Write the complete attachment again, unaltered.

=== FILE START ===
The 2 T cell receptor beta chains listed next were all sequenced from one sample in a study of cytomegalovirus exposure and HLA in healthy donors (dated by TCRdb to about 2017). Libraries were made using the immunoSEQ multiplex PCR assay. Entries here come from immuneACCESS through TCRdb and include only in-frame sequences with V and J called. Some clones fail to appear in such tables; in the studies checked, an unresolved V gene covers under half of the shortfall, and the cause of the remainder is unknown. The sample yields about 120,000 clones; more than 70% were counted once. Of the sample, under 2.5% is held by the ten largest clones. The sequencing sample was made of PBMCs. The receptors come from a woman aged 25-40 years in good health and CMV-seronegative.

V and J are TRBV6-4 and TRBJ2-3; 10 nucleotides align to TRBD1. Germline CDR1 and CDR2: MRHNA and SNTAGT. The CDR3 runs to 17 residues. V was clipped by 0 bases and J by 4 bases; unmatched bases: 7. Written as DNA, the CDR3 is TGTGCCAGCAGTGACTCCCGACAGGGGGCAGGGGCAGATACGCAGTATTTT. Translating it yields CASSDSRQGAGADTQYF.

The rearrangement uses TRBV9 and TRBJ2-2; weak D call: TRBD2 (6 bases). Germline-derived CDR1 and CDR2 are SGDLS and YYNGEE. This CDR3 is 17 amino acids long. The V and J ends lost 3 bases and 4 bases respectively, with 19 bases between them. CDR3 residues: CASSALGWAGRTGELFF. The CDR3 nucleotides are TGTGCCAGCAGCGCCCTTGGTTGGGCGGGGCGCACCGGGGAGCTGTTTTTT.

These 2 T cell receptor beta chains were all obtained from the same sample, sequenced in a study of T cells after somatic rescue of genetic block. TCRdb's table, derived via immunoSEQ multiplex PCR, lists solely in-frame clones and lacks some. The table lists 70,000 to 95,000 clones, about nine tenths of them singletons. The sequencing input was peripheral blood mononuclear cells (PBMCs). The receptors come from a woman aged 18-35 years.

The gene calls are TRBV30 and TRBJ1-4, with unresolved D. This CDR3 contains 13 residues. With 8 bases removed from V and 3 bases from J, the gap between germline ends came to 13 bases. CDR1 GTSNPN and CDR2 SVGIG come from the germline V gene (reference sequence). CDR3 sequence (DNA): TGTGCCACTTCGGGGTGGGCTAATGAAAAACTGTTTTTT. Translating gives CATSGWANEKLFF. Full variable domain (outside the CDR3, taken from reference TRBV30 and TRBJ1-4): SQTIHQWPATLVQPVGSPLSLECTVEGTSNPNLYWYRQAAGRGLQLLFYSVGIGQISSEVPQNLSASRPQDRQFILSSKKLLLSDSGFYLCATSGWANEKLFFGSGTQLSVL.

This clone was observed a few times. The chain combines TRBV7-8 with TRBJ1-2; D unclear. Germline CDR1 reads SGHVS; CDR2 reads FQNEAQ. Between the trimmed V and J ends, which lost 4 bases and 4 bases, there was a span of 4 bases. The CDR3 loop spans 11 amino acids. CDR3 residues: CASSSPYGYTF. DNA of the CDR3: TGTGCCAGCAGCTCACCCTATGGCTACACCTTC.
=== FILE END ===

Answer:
The 2 T cell receptor beta chains listed next were all sequenced from one sample in a study of cytomegalovirus exposure and HLA in healthy donors (dated by TCRdb to about 2017). Libraries were made using the immunoSEQ multiplex PCR assay. Entries here come from immuneACCESS through TCRdb and include only in-frame sequences with V and J called. Some clones fail to appear in such tables; in the studies checked, an unresolved V gene covers under half of the shortfall, and the cause of the remainder is unknown. The sample yields about 120,000 clones; more than 70% were counted once. Of the sample, under 2.5% is held by the ten largest clones. The sequencing sample was made of PBMCs. The receptors come from a woman aged 25-40 years in good health and CMV-seronegative.

V and J are TRBV6-4 and TRBJ2-3; 10 nucleotides align to TRBD1. Germline CDR1 and CDR2: MRHNA and SNTAGT. The CDR3 runs to 17 residues. V was clipped by 0 bases and J by 4 bases; unmatched bases: 7. Written as DNA, the CDR3 is TGTGCCAGCAGTGACTCCCGACAGGGGGCAGGGGCAGATACGCAGTATTTT. Translating it yields CASSDSRQGAGADTQYF.

The rearrangement uses TRBV9 and TRBJ2-2; weak D call: TRBD2 (6 bases). Germline-derived CDR1 and CDR2 are SGDLS and YYNGEE. This CDR3 is 17 amino acids long. The V and J ends lost 3 bases and 4 bases respectively, with 19 bases between them. CDR3 residues: CASSALGWAGRTGELFF. The CDR3 nucleotides are TGTGCCAGCAGCGCCCTTGGTTGGGCGGGGCGCACCGGGGAGCTGTTTTTT.

These 2 T cell receptor beta chains were all obtained from the same sample, sequenced in a study of T cells after somatic rescue of genetic block. TCRdb's table, derived via immunoSEQ multiplex PCR, lists solely in-frame clones and lacks some. The table lists 70,000 to 95,000 clones, about nine tenths of them singletons. The sequencing input was peripheral blood mononuclear cells (PBMCs). The receptors come from a woman aged 18-35 years.

The gene calls are TRBV30 and TRBJ1-4, with unresolved D. This CDR3 contains 13 residues. With 8 bases removed from V and 3 bases from J, the gap between germline ends came to 13 bases. CDR1 GTSNPN and CDR2 SVGIG come from the germline V gene (reference sequence). CDR3 sequence (DNA): TGTGCCACTTCGGGGTGGGCTAATGAAAAACTGTTTTTT. Translating gives CATSGWANEKLFF. Full variable domain (outside the CDR3, taken from reference TRBV30 and TRBJ1-4): SQTIHQWPATLVQPVGSPLSLECTVEGTSNPNLYWYRQAAGRGLQLLFYSVGIGQISSEVPQNLSASRPQDRQFILSSKKLLLSDSGFYLCATSGWANEKLFFGSGTQLSVL.

This clone was observed a few times. The chain combines TRBV7-8 with TRBJ1-2; D unclear. Germline CDR1 reads SGHVS; CDR2 reads FQNEAQ. Between the trimmed V and J ends, which lost 4 bases and 4 bases, there was a span of 4 bases. The CDR3 loop spans 11 amino acids. CDR3 residues: CASSSPYGYTF. DNA of the CDR3: TGTGCCAGCAGCTCACCCTATGGCTACACCTTC.